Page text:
It is a feature of the last described aspect of the invention that the bearing surface which is formed by the combined effect of the front surfaces of the projections, is located forward of the main body of the band. It is that main body which is subjected to tension when the band is being adjusted towards a flatter configuration. Location of the bearing surface forward of that main body, and formation of the bearing surface so that it has greater forward projection at a central zone than at its ends, minimises the tensile forces on the main body of the band. That is because the bearing surface will have a relatively flat end to end configuration while the main body of the band has a relatively deeply curved configuration.
An embodiment of the invention is described in detail in the following passages of the specification which refer to the accompanying drawings. The drawings, however, are merely illustrative of how the invention might be put into effect, so that the specific form and arrangement of the various features as shown is not to be understood as limiting on the invention.
In the drawings:
FIG. 1 is a diagrammatic view illustrating a seat to which a lumbar support according to the invention is attached.
FIG. 2 is a sectional view taken along line II--II of FIG. 1 but showing the lumbar support band in a flattened rather than curved configuration.
FIG. 3 is a diagrammatic plan view of one form of adjustable lumbar support in accordance with the invention.
FIG. 4 is a view similar to FIG. 3 but showing the lumbar support in a different position of adjustment.
FIG. 5 is a view similar to FIG. 4 but showing the lumbar support in yet another position of adjustment.
FIG. 6 is a cross sectional view taken along line VI--VI of FIG. 2.
FIG. 7 is a perspective view of part of the lumbar support of FIG. 2.
FIG. 8 is a view similar to FIG. 7 but showing the lumbar support from the opposite side, and certain parts have been omitted from that view for convenience of illustration.
A lumbar support of the kind to which the present invention applies, includes a flexible strap-like member or band 1 (FIG. 1). In use, the band 1 is arranged transverse between the side members 2 and 3 of the frame 4 of a seat backrest 5, as shown diagrammatically in FIG. 1, and the opposite ends of the band 1 can be attached to the side members 2 and 3 in any appropriate manner.
It is a feature of a lumbar support according to the invention that the band 1 includes two parts 6 and 7, which are best seen in FIG. 2. FIG. 2 shows the band 1 extending in a straight line, whereas it would be more correct to show the band 1 as having a curvature--for example, as shown diagrammatically by FIG. 3. The straight line configuration of FIG. 2 has been adopted for convenience of illustration.
In use, an outer end portion 8 of each of the band parts 6 and 7 is attached to a respective one of the frame members 2 and 3 (FIGS. 3, 4 and 5). The inner end portions of the two parts 6 and 7 overlap in the particular arrangement shown in the drawings, and in FIGS. 3, 4 and 5 of the drawings those end portions are identified by the reference numerals 9 and 10 respectively. In FIG. 4, the degree of overlap between the end portions 9 and 10 is represented by the distance "L1", and in FIG. 5 that distance has been reduced to "L2". A comparison of FIGS. 4 and 5 shows that the band 1 becomes more deeply curved as the extent of the overlap between the end portions 9 and 10 decreases. Conversely, the band 1 tends to flatten as that overlap increases towards the condition of maximum overlap as represented by FIG. 3.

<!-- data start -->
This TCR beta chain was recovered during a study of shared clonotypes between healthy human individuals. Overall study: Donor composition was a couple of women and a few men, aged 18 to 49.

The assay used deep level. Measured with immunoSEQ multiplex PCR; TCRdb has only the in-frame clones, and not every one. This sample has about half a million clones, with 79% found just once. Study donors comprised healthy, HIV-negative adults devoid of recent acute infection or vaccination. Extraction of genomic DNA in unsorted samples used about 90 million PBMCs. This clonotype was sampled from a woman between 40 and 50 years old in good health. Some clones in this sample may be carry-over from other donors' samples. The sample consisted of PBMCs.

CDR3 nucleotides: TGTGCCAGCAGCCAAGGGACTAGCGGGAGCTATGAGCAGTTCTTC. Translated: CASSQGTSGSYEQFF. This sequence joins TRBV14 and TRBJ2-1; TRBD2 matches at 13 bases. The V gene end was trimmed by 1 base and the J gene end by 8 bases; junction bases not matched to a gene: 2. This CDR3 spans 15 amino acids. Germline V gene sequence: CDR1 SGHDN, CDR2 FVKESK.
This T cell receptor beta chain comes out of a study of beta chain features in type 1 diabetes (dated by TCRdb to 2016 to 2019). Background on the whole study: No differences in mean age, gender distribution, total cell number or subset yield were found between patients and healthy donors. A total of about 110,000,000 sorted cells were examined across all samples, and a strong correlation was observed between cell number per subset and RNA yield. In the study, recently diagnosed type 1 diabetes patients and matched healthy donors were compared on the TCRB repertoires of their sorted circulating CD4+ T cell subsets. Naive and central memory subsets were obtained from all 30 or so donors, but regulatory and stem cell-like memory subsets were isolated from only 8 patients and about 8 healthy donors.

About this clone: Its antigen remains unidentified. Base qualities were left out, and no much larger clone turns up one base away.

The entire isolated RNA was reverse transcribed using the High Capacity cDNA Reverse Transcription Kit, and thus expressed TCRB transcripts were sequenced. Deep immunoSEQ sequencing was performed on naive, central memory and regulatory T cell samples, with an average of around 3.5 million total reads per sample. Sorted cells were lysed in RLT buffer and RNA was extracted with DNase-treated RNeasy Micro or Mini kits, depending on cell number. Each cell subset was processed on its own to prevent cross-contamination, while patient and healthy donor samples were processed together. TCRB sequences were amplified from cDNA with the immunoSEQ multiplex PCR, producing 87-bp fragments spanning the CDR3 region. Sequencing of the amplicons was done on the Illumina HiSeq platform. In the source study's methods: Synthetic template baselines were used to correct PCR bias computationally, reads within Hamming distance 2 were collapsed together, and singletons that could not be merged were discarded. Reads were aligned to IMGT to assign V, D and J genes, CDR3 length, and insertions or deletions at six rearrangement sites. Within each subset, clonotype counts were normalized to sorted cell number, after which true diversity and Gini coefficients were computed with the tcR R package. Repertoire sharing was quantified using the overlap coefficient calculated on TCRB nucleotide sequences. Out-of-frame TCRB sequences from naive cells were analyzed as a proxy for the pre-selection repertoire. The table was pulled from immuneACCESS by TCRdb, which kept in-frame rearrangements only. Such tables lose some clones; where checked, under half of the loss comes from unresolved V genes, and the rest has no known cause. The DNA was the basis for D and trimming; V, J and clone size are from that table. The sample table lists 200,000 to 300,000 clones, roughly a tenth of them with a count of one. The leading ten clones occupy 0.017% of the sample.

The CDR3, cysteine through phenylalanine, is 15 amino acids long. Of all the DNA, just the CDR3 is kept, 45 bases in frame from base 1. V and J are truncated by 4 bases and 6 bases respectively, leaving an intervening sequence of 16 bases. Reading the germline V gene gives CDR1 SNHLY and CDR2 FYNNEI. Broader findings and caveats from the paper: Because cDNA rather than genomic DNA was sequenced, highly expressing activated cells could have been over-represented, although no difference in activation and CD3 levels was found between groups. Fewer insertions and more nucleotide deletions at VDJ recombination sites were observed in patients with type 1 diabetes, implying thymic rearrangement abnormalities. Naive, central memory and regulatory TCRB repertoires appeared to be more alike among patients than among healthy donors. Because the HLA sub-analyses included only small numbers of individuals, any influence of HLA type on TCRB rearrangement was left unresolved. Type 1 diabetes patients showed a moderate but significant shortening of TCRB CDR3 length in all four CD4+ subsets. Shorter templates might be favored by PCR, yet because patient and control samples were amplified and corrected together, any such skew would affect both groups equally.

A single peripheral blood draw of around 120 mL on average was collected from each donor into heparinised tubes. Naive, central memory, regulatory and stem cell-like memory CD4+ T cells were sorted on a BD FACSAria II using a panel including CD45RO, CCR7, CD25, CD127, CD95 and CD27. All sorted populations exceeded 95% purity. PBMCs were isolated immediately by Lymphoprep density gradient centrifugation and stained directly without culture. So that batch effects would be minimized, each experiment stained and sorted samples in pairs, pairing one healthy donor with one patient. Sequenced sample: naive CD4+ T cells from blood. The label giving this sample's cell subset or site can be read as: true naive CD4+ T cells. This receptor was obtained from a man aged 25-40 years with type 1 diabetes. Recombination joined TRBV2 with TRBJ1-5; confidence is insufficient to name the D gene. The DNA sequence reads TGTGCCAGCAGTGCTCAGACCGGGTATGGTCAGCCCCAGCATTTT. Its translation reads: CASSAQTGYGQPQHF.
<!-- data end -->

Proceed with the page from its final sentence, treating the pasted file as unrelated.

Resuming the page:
Adjustment of the degree of overlap is effected through drive means, at least part of which is attached to or formed integral with the band 1. It is preferred that substantially the entire drive means forms part of the band 1 so that the band and drive means can be packaged, shipped and installed at the place of end use, as a single lumbar support assembly. Various forms of drive means could be adopted. In the particular example hereinafter described, the drive means actuator is in the form of an electric motor, and a drive connection between that motor and the band 1 converts rotary motion of the motor into relative linear motion of the band parts 6 and 7. That relative linear motion effects a change in overlap as referred to above.
It is preferred that the drive means includes a rotary cam which is attached to or supported by the band 1, and a cam follower attached to or formed integral with at least one of the band parts 6 and 7. In the particular arrangement shown, a separate cam follower is provided for each band part 6 and 7, but a single cam follower could be used. By way of example, a cam follower may be provided on or connected to one of the band parts 6 and 7, and not the other. Guide means may be provided to confine the band parts 6 and 7 to relative linear movement in the longitudinal direction of the band 1.
In the particular example shown by FIGS. 2 and 6 to 8, the cam is formed by a circular disc 11 having an axis of rotation which is represented by the line 12 in FIG. 2, and two camming members 13 and 14 provided on respective opposite sides of the disc 11. Each of the particular camming members 13 and 14 shown in the drawings is in the form of a cylindrical boss which projects axially from a respective side face 15 and 16 of the disc 11 and is located so as to be eccentric relative to the disc axis 12. Preferably, the two bosses 13 and 14 have their respective axes on diametrically opposite sides of the disc axis 12. The disc 11 may be moulded or otherwise formed from a suitable plastics material, and the bosses 13 and 14 may be formed integral (as shown) with the body of the disc 11.